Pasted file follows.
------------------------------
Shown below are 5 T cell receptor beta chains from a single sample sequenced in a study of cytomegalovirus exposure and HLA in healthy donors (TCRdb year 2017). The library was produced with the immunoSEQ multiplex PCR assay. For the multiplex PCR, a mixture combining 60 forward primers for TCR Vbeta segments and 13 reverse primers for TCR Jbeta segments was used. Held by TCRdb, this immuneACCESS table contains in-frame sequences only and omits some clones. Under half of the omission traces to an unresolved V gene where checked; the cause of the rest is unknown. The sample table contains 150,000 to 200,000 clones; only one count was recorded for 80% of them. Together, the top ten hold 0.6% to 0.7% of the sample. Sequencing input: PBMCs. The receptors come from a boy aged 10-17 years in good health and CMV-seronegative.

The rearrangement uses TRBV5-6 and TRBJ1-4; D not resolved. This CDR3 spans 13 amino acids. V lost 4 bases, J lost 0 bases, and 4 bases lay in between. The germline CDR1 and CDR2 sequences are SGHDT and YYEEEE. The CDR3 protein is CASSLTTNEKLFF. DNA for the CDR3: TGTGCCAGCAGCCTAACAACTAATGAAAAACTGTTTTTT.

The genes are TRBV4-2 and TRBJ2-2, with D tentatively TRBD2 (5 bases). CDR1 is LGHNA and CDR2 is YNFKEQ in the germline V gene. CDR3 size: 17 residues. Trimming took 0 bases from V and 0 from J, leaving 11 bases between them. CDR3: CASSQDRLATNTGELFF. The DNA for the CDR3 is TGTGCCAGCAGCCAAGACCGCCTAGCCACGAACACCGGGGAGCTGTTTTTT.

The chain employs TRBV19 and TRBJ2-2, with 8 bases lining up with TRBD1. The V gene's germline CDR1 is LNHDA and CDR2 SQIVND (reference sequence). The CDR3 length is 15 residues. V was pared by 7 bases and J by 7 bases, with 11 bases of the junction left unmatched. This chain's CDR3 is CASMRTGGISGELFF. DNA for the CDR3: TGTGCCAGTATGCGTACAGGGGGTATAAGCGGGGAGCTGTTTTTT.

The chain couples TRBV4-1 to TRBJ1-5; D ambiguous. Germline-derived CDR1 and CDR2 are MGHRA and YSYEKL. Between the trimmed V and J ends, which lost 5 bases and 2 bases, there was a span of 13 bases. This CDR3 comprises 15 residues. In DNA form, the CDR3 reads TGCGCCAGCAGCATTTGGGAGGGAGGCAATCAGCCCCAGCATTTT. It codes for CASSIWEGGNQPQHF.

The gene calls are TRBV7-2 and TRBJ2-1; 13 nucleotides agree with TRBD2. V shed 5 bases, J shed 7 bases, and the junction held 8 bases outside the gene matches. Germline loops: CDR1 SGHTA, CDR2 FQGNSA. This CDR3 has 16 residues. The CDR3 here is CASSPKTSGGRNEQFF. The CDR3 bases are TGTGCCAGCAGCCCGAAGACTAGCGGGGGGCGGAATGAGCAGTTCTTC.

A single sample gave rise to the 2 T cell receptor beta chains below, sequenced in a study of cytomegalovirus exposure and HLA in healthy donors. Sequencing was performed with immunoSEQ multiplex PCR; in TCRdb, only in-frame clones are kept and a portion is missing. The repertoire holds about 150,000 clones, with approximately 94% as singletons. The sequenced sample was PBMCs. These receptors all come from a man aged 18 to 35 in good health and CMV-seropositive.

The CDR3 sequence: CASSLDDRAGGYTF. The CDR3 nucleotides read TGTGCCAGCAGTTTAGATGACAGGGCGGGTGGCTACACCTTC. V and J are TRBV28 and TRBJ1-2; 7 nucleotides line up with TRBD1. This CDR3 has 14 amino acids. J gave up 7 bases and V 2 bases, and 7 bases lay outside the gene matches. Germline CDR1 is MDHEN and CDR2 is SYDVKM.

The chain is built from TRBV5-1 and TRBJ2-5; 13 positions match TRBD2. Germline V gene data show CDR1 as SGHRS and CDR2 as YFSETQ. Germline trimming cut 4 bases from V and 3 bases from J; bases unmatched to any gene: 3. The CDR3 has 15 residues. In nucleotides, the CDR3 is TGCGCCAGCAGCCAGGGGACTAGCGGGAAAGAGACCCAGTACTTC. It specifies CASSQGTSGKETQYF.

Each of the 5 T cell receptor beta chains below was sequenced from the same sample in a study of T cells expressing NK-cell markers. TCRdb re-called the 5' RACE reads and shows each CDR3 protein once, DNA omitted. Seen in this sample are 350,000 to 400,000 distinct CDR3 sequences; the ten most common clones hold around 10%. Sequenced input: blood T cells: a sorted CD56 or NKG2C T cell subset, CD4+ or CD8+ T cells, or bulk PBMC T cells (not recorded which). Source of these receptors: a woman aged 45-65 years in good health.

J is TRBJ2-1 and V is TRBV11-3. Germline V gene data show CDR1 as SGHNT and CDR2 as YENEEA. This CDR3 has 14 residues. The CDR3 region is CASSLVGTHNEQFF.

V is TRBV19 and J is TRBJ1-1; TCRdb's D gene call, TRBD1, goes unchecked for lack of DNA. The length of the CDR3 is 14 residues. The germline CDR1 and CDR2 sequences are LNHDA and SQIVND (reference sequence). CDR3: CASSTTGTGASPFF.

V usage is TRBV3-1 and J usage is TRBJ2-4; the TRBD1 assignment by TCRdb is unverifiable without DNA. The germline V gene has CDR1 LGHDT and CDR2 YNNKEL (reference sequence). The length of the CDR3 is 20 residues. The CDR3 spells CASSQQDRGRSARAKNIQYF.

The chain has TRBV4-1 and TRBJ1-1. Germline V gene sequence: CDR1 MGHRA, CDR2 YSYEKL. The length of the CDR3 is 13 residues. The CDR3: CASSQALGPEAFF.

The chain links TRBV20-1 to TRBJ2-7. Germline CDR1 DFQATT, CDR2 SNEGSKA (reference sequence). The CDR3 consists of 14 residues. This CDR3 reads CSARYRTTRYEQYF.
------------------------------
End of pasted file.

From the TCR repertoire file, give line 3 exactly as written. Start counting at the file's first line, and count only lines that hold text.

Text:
The genes are TRBV4-2 and TRBJ2-2, with D tentatively TRBD2 (5 bases). CDR1 is LGHNA and CDR2 is YNFKEQ in the germline V gene. CDR3 size: 17 residues. Trimming took 0 bases from V and 0 from J, leaving 11 bases between them. CDR3: CASSQDRLATNTGELFF. The DNA for the CDR3 is TGTGCCAGCAGCCAAGACCGCCTAGCCACGAACACCGGGGAGCTGTTTTTT.